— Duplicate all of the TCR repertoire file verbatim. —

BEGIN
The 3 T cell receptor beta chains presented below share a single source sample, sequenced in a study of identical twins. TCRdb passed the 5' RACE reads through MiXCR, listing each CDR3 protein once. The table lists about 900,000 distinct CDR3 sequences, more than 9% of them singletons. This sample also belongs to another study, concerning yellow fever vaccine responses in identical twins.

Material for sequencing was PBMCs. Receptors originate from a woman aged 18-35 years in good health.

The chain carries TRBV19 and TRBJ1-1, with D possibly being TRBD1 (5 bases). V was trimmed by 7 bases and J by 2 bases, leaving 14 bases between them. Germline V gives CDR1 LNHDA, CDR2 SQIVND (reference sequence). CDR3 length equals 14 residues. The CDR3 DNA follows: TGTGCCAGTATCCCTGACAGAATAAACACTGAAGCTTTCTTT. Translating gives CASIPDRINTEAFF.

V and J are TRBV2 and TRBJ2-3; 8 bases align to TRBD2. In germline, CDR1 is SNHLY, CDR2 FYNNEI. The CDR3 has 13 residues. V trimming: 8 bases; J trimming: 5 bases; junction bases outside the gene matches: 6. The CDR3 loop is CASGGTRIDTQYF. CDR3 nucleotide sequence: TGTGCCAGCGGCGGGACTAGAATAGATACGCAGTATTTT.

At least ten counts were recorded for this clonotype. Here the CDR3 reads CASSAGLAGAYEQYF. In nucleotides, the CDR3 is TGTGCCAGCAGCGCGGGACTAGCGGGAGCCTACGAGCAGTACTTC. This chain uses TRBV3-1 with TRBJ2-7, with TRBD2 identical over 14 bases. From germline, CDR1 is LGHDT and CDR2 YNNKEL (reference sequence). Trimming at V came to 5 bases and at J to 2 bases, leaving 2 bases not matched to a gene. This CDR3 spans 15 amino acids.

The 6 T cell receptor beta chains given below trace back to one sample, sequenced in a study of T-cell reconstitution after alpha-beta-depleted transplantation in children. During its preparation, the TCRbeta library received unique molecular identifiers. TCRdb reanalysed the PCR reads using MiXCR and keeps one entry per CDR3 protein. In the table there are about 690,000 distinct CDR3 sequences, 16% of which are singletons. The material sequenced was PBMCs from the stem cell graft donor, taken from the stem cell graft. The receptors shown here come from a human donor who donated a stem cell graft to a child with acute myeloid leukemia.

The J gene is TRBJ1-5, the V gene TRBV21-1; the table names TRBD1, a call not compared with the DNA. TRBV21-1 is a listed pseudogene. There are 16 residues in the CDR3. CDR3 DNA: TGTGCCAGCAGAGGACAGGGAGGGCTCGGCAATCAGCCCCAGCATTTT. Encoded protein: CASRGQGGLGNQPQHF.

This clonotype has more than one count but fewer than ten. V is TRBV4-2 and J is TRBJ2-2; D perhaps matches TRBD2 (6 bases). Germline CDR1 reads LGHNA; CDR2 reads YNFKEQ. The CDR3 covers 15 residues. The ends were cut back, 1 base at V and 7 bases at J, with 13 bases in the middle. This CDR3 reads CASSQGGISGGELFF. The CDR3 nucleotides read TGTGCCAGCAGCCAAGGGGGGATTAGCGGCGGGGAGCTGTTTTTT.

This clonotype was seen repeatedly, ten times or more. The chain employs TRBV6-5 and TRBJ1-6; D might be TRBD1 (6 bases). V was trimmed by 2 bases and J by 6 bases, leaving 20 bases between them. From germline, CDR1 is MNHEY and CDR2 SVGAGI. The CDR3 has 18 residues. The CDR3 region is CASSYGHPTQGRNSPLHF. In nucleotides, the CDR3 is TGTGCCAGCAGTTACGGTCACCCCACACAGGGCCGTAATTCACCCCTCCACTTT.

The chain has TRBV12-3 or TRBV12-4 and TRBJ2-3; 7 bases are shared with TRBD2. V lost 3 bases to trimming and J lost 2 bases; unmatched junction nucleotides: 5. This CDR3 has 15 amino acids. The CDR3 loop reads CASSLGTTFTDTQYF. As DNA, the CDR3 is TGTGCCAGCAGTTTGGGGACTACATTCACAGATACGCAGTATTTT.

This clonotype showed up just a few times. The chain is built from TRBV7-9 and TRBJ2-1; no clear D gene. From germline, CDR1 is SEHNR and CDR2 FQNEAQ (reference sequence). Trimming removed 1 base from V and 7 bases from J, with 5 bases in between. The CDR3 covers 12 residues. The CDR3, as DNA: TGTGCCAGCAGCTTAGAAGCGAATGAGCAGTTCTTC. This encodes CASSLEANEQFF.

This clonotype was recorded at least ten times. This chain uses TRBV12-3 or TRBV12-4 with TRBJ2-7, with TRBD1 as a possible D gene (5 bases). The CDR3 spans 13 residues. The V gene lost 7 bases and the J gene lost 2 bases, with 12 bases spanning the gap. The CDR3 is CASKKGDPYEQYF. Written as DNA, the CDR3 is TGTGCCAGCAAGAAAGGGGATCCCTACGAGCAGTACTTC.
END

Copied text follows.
The 3 T cell receptor beta chains presented below share a single source sample, sequenced in a study of identical twins. TCRdb passed the 5' RACE reads through MiXCR, listing each CDR3 protein once. The table lists about 900,000 distinct CDR3 sequences, more than 9% of them singletons. This sample also belongs to another study, concerning yellow fever vaccine responses in identical twins.

Material for sequencing was PBMCs. Receptors originate from a woman aged 18-35 years in good health.

The chain carries TRBV19 and TRBJ1-1, with D possibly being TRBD1 (5 bases). V was trimmed by 7 bases and J by 2 bases, leaving 14 bases between them. Germline V gives CDR1 LNHDA, CDR2 SQIVND (reference sequence). CDR3 length equals 14 residues. The CDR3 DNA follows: TGTGCCAGTATCCCTGACAGAATAAACACTGAAGCTTTCTTT. Translating gives CASIPDRINTEAFF.

V and J are TRBV2 and TRBJ2-3; 8 bases align to TRBD2. In germline, CDR1 is SNHLY, CDR2 FYNNEI. The CDR3 has 13 residues. V trimming: 8 bases; J trimming: 5 bases; junction bases outside the gene matches: 6. The CDR3 loop is CASGGTRIDTQYF. CDR3 nucleotide sequence: TGTGCCAGCGGCGGGACTAGAATAGATACGCAGTATTTT.

At least ten counts were recorded for this clonotype. Here the CDR3 reads CASSAGLAGAYEQYF. In nucleotides, the CDR3 is TGTGCCAGCAGCGCGGGACTAGCGGGAGCCTACGAGCAGTACTTC. This chain uses TRBV3-1 with TRBJ2-7, with TRBD2 identical over 14 bases. From germline, CDR1 is LGHDT and CDR2 YNNKEL (reference sequence). Trimming at V came to 5 bases and at J to 2 bases, leaving 2 bases not matched to a gene. This CDR3 spans 15 amino acids.

The 6 T cell receptor beta chains given below trace back to one sample, sequenced in a study of T-cell reconstitution after alpha-beta-depleted transplantation in children. During its preparation, the TCRbeta library received unique molecular identifiers. TCRdb reanalysed the PCR reads using MiXCR and keeps one entry per CDR3 protein. In the table there are about 690,000 distinct CDR3 sequences, 16% of which are singletons. The material sequenced was PBMCs from the stem cell graft donor, taken from the stem cell graft. The receptors shown here come from a human donor who donated a stem cell graft to a child with acute myeloid leukemia.

The J gene is TRBJ1-5, the V gene TRBV21-1; the table names TRBD1, a call not compared with the DNA. TRBV21-1 is a listed pseudogene. There are 16 residues in the CDR3. CDR3 DNA: TGTGCCAGCAGAGGACAGGGAGGGCTCGGCAATCAGCCCCAGCATTTT. Encoded protein: CASRGQGGLGNQPQHF.

This clonotype has more than one count but fewer than ten. V is TRBV4-2 and J is TRBJ2-2; D perhaps matches TRBD2 (6 bases). Germline CDR1 reads LGHNA; CDR2 reads YNFKEQ. The CDR3 covers 15 residues. The ends were cut back, 1 base at V and 7 bases at J, with 13 bases in the middle. This CDR3 reads CASSQGGISGGELFF. The CDR3 nucleotides read TGTGCCAGCAGCCAAGGGGGGATTAGCGGCGGGGAGCTGTTTTTT.

This clonotype was seen repeatedly, ten times or more. The chain employs TRBV6-5 and TRBJ1-6; D might be TRBD1 (6 bases). V was trimmed by 2 bases and J by 6 bases, leaving 20 bases between them. From germline, CDR1 is MNHEY and CDR2 SVGAGI. The CDR3 has 18 residues. The CDR3 region is CASSYGHPTQGRNSPLHF. In nucleotides, the CDR3 is TGTGCCAGCAGTTACGGTCACCCCACACAGGGCCGTAATTCACCCCTCCACTTT.

The chain has TRBV12-3 or TRBV12-4 and TRBJ2-3; 7 bases are shared with TRBD2. V lost 3 bases to trimming and J lost 2 bases; unmatched junction nucleotides: 5. This CDR3 has 15 amino acids. The CDR3 loop reads CASSLGTTFTDTQYF. As DNA, the CDR3 is TGTGCCAGCAGTTTGGGGACTACATTCACAGATACGCAGTATTTT.

This clonotype showed up just a few times. The chain is built from TRBV7-9 and TRBJ2-1; no clear D gene. From germline, CDR1 is SEHNR and CDR2 FQNEAQ (reference sequence). Trimming removed 1 base from V and 7 bases from J, with 5 bases in between. The CDR3 covers 12 residues. The CDR3, as DNA: TGTGCCAGCAGCTTAGAAGCGAATGAGCAGTTCTTC. This encodes CASSLEANEQFF.

This clonotype was recorded at least ten times. This chain uses TRBV12-3 or TRBV12-4 with TRBJ2-7, with TRBD1 as a possible D gene (5 bases). The CDR3 spans 13 residues. The V gene lost 7 bases and the J gene lost 2 bases, with 12 bases spanning the gap. The CDR3 is CASKKGDPYEQYF. Written as DNA, the CDR3 is TGTGCCAGCAAGAAAGGGGATCCCTACGAGCAGTACTTC.